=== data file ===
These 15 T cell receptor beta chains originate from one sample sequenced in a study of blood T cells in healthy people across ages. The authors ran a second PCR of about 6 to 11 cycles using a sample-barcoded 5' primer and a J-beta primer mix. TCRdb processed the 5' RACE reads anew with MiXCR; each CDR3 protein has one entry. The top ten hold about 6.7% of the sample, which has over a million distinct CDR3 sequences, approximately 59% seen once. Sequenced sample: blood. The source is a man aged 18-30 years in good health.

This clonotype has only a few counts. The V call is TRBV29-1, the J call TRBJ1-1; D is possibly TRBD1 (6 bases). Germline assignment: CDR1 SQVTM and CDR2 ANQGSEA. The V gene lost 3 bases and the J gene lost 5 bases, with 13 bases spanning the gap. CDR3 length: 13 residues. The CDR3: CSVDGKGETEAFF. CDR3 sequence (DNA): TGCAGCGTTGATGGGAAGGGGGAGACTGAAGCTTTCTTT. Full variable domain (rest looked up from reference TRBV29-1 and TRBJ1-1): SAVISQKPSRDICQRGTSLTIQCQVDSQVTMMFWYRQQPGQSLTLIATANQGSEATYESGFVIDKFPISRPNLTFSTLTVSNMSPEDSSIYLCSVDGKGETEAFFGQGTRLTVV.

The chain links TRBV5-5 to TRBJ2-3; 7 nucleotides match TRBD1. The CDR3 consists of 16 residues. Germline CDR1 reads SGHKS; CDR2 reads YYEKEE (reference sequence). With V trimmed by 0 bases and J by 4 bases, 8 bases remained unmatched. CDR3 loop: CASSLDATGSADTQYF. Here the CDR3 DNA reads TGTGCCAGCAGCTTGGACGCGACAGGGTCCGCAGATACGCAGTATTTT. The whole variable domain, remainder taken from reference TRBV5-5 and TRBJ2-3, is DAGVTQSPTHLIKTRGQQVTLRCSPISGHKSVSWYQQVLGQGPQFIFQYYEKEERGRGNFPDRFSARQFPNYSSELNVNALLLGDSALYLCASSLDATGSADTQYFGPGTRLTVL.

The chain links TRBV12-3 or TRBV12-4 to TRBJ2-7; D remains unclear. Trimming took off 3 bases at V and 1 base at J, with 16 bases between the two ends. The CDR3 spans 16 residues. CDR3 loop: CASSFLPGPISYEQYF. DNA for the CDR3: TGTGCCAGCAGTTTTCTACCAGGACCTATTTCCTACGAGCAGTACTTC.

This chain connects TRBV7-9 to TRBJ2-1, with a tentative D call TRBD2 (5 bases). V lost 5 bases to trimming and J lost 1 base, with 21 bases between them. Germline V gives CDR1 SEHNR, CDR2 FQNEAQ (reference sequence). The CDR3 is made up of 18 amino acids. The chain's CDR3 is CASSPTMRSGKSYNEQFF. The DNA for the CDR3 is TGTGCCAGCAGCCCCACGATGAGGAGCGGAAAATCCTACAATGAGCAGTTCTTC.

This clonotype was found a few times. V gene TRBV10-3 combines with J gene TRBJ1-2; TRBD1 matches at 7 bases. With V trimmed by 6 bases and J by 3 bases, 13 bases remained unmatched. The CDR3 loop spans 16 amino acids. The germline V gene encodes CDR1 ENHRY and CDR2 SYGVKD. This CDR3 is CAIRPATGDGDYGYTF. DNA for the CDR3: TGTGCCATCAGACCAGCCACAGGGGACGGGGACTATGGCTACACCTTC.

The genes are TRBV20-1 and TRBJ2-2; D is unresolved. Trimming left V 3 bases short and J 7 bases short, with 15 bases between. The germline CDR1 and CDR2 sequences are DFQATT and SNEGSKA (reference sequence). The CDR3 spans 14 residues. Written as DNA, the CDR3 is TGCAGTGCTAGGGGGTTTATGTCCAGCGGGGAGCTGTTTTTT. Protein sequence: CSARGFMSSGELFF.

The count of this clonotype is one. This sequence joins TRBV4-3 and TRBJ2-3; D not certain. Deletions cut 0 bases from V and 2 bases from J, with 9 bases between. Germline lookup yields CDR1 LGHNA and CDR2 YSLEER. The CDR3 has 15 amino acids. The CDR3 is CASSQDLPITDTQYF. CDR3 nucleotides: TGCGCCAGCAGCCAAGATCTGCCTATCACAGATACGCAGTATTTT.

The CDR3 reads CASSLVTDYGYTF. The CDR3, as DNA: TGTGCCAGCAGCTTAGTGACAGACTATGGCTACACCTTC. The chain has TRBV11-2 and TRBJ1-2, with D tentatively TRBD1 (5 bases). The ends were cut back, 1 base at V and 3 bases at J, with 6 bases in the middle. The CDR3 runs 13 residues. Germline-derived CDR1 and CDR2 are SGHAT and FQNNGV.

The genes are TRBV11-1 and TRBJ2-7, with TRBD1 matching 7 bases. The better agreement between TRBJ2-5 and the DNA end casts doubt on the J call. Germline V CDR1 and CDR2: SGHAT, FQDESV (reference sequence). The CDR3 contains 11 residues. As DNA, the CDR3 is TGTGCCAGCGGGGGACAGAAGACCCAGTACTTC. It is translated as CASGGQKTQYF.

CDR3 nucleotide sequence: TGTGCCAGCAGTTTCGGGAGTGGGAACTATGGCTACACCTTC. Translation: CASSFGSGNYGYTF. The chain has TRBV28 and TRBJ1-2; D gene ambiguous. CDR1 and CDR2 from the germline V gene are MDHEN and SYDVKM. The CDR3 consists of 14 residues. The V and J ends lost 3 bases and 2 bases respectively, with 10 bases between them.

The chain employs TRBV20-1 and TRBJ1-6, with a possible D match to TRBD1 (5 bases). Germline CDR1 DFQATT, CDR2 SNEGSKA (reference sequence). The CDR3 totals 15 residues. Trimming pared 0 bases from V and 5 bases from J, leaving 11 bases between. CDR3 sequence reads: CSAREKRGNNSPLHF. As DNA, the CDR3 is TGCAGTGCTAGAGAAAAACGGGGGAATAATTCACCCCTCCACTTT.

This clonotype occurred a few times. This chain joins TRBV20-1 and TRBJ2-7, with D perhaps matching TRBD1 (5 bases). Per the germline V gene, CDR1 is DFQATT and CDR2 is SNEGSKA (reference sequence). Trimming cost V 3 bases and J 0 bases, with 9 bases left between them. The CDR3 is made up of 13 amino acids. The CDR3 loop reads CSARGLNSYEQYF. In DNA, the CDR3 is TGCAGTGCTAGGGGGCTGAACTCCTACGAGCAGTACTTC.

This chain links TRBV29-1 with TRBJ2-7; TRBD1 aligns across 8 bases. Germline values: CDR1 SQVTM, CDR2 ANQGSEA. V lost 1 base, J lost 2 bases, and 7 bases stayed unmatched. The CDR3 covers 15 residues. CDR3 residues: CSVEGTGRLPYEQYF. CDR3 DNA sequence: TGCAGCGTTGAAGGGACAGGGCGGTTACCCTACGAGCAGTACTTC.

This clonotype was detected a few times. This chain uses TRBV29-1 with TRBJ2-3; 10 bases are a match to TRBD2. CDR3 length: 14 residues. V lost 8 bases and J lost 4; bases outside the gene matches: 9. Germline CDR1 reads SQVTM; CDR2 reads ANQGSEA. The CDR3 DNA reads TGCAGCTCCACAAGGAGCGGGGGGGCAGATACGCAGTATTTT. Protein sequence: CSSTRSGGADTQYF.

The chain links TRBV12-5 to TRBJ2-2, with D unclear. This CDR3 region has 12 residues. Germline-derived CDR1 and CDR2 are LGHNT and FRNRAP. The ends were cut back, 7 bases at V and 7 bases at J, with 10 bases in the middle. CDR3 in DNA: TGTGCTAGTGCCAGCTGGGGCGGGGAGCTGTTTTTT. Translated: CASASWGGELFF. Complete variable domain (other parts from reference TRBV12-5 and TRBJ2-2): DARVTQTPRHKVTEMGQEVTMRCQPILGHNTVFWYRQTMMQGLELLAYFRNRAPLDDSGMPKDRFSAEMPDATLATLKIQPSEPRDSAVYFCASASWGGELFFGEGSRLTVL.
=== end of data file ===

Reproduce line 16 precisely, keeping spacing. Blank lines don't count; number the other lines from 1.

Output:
The chain links TRBV12-5 to TRBJ2-2, with D unclear. This CDR3 region has 12 residues. Germline-derived CDR1 and CDR2 are LGHNT and FRNRAP. The ends were cut back, 7 bases at V and 7 bases at J, with 10 bases in the middle. CDR3 in DNA: TGTGCTAGTGCCAGCTGGGGCGGGGAGCTGTTTTTT. Translated: CASASWGGELFF. Complete variable domain (other parts from reference TRBV12-5 and TRBJ2-2): DARVTQTPRHKVTEMGQEVTMRCQPILGHNTVFWYRQTMMQGLELLAYFRNRAPLDDSGMPKDRFSAEMPDATLATLKIQPSEPRDSAVYFCASASWGGELFFGEGSRLTVL.